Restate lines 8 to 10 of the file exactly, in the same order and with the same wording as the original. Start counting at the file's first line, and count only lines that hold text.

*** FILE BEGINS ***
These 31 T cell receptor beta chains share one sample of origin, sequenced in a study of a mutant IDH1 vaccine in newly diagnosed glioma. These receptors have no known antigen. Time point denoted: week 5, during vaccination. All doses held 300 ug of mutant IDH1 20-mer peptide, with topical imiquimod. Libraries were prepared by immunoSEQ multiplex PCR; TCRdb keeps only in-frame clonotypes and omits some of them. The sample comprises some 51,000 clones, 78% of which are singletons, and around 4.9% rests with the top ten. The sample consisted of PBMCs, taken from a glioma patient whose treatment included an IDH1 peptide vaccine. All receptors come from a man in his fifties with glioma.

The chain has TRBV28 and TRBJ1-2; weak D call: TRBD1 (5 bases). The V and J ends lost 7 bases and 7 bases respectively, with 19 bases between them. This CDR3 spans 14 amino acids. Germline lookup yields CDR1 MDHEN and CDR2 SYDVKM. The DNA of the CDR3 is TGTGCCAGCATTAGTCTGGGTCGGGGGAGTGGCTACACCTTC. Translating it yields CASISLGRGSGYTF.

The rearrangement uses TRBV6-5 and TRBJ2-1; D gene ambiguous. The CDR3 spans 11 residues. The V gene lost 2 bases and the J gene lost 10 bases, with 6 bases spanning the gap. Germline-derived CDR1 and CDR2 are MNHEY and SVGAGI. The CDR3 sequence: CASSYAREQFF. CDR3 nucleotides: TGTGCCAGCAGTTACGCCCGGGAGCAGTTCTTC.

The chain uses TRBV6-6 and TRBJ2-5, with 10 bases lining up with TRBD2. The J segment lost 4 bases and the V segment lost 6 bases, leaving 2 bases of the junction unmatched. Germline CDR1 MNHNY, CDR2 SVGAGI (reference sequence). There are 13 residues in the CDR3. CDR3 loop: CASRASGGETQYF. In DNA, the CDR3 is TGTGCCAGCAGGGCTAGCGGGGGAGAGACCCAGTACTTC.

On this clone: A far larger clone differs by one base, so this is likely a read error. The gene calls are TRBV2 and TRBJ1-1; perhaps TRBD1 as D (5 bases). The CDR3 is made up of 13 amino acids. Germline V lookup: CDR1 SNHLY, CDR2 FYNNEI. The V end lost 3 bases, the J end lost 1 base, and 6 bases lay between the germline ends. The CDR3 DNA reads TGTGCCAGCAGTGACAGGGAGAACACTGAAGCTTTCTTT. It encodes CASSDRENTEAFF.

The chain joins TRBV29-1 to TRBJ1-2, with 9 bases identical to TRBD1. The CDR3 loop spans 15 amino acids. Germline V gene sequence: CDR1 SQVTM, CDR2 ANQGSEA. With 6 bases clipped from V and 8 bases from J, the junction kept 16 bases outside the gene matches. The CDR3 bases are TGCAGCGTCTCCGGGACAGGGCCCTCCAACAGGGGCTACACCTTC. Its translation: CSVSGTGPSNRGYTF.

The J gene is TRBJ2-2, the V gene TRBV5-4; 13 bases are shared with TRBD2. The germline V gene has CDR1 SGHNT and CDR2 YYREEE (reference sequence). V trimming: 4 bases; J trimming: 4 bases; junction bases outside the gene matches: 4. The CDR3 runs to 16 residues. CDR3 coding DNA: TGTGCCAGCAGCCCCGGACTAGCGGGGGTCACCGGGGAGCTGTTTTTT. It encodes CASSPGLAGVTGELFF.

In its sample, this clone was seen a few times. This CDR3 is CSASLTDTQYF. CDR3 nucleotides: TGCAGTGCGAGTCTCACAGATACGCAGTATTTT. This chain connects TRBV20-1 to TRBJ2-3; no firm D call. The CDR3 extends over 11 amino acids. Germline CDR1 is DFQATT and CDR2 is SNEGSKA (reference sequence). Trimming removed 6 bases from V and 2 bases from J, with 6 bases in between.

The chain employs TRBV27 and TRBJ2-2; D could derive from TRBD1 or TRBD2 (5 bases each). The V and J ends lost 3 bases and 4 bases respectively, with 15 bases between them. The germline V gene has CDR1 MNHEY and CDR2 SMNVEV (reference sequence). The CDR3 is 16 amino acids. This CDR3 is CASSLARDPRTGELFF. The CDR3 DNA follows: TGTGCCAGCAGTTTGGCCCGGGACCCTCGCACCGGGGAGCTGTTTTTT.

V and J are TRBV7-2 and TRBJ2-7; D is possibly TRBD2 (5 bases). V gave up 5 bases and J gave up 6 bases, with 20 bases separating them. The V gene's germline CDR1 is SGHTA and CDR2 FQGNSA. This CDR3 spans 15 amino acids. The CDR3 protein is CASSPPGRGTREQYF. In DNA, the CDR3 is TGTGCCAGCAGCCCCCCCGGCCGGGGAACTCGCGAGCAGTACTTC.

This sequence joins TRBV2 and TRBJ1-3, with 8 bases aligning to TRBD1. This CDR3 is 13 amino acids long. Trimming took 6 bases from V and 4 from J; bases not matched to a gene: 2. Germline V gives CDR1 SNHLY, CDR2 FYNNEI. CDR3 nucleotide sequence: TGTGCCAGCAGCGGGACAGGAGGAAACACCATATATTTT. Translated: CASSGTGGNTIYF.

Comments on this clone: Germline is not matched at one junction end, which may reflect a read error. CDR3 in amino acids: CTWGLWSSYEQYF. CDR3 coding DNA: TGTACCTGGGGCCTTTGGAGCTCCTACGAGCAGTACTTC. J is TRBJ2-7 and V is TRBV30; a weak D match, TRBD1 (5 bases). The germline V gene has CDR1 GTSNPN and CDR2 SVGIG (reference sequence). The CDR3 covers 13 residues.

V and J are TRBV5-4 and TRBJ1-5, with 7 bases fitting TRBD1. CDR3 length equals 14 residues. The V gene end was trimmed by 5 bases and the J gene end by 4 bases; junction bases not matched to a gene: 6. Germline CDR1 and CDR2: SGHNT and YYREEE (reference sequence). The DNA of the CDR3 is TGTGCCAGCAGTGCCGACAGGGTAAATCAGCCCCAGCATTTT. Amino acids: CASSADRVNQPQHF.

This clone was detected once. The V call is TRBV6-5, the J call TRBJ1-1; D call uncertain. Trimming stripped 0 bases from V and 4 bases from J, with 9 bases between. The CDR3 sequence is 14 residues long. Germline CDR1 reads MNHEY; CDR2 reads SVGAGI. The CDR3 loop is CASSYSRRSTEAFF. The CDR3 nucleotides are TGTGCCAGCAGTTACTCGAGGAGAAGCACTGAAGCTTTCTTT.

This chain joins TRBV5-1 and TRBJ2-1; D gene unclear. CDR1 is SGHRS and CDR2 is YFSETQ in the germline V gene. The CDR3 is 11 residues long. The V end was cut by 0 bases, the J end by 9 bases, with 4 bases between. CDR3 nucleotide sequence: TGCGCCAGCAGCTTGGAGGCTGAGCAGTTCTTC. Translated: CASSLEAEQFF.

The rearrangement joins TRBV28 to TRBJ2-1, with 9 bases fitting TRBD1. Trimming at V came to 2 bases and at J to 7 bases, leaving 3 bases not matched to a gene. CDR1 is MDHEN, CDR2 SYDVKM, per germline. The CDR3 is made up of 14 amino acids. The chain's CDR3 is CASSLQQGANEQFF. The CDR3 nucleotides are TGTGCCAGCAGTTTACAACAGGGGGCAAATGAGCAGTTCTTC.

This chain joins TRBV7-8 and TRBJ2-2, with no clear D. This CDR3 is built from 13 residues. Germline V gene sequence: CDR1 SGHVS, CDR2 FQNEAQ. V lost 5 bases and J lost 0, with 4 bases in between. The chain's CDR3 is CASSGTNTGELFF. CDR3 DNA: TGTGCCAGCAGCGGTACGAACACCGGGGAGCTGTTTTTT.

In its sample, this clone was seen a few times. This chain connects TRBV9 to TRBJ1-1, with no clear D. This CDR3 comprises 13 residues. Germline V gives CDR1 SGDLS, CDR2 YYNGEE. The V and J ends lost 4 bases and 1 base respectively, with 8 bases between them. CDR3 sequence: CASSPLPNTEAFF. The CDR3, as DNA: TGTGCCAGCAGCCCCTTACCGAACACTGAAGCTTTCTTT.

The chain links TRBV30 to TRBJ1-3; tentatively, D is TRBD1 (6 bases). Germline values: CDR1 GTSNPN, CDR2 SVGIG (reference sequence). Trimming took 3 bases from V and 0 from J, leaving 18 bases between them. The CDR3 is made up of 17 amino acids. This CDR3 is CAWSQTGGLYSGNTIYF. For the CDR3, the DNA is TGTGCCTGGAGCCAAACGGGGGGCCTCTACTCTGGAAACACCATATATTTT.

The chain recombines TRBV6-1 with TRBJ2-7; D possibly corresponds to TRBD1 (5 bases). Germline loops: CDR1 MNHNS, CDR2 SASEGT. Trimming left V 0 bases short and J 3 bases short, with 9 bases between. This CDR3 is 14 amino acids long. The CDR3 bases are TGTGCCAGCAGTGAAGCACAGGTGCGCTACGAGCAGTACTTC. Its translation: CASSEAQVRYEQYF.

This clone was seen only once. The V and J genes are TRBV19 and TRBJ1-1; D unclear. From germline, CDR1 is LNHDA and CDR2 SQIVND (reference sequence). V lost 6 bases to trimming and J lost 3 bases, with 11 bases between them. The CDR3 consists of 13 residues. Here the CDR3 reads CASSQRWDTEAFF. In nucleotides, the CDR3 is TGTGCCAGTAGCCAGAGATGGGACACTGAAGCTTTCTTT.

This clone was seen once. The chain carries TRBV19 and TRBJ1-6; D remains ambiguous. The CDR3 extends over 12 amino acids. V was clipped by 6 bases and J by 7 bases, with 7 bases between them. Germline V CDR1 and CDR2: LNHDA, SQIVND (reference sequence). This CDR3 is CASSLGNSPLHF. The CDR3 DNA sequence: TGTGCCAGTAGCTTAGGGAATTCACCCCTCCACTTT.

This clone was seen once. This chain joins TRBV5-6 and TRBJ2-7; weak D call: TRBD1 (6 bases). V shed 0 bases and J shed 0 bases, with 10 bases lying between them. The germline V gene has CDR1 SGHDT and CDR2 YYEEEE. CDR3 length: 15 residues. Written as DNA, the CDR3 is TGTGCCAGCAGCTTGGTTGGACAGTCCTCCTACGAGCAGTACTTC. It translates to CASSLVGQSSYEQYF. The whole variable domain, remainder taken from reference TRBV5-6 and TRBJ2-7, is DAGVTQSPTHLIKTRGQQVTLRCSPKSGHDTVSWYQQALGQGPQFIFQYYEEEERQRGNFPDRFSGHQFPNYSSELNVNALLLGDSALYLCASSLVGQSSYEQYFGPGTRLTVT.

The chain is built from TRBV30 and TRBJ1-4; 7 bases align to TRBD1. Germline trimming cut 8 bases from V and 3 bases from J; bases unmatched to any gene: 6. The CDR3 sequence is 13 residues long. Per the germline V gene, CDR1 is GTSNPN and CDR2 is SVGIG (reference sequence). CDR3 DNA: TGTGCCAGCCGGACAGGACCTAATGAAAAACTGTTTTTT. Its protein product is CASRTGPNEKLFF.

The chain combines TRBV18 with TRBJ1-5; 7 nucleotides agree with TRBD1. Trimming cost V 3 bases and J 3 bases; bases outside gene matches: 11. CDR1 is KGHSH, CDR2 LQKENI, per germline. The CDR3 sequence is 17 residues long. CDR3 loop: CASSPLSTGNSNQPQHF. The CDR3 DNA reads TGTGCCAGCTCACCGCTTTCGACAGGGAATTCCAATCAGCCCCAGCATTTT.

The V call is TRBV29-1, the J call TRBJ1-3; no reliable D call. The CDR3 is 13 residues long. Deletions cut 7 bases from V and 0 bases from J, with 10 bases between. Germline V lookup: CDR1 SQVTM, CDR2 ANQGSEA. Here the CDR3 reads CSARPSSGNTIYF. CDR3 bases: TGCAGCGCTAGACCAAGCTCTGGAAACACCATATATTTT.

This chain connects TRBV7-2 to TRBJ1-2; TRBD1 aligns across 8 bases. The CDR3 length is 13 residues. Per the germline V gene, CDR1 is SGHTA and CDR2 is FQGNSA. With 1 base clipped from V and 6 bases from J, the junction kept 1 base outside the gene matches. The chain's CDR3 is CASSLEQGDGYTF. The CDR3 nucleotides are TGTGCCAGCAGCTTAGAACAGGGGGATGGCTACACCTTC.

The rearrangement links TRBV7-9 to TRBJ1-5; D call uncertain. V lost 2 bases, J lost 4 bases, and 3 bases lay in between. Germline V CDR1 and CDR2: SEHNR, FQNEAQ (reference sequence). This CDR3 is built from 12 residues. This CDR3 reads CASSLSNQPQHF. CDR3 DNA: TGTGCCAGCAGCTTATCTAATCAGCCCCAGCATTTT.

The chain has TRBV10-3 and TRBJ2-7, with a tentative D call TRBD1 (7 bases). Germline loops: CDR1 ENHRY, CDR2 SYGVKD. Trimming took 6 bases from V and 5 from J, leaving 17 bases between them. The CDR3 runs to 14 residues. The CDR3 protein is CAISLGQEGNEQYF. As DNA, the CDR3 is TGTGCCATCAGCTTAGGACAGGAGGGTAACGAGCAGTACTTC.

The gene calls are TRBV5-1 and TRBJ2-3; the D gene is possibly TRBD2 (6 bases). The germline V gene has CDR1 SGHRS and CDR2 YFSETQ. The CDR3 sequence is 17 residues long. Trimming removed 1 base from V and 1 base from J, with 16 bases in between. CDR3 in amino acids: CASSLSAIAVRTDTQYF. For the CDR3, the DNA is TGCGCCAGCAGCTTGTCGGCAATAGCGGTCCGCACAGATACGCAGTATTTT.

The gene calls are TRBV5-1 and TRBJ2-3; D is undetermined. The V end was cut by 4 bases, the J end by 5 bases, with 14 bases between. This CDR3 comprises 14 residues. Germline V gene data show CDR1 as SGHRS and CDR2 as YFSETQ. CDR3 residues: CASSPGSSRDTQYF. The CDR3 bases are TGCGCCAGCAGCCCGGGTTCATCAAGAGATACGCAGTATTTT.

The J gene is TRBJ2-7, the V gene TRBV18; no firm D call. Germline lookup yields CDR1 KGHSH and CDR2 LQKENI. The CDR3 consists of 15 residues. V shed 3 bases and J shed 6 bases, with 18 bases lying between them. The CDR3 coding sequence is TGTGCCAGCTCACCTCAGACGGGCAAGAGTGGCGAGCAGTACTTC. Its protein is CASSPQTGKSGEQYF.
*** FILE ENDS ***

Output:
In its sample, this clone was seen a few times. This CDR3 is CSASLTDTQYF. CDR3 nucleotides: TGCAGTGCGAGTCTCACAGATACGCAGTATTTT. This chain connects TRBV20-1 to TRBJ2-3; no firm D call. The CDR3 extends over 11 amino acids. Germline CDR1 is DFQATT and CDR2 is SNEGSKA (reference sequence). Trimming removed 6 bases from V and 2 bases from J, with 6 bases in between.

The chain employs TRBV27 and TRBJ2-2; D could derive from TRBD1 or TRBD2 (5 bases each). The V and J ends lost 3 bases and 4 bases respectively, with 15 bases between them. The germline V gene has CDR1 MNHEY and CDR2 SMNVEV (reference sequence). The CDR3 is 16 amino acids. This CDR3 is CASSLARDPRTGELFF. The CDR3 DNA follows: TGTGCCAGCAGTTTGGCCCGGGACCCTCGCACCGGGGAGCTGTTTTTT.

V and J are TRBV7-2 and TRBJ2-7; D is possibly TRBD2 (5 bases). V gave up 5 bases and J gave up 6 bases, with 20 bases separating them. The V gene's germline CDR1 is SGHTA and CDR2 FQGNSA. This CDR3 spans 15 amino acids. The CDR3 protein is CASSPPGRGTREQYF. In DNA, the CDR3 is TGTGCCAGCAGCCCCCCCGGCCGGGGAACTCGCGAGCAGTACTTC.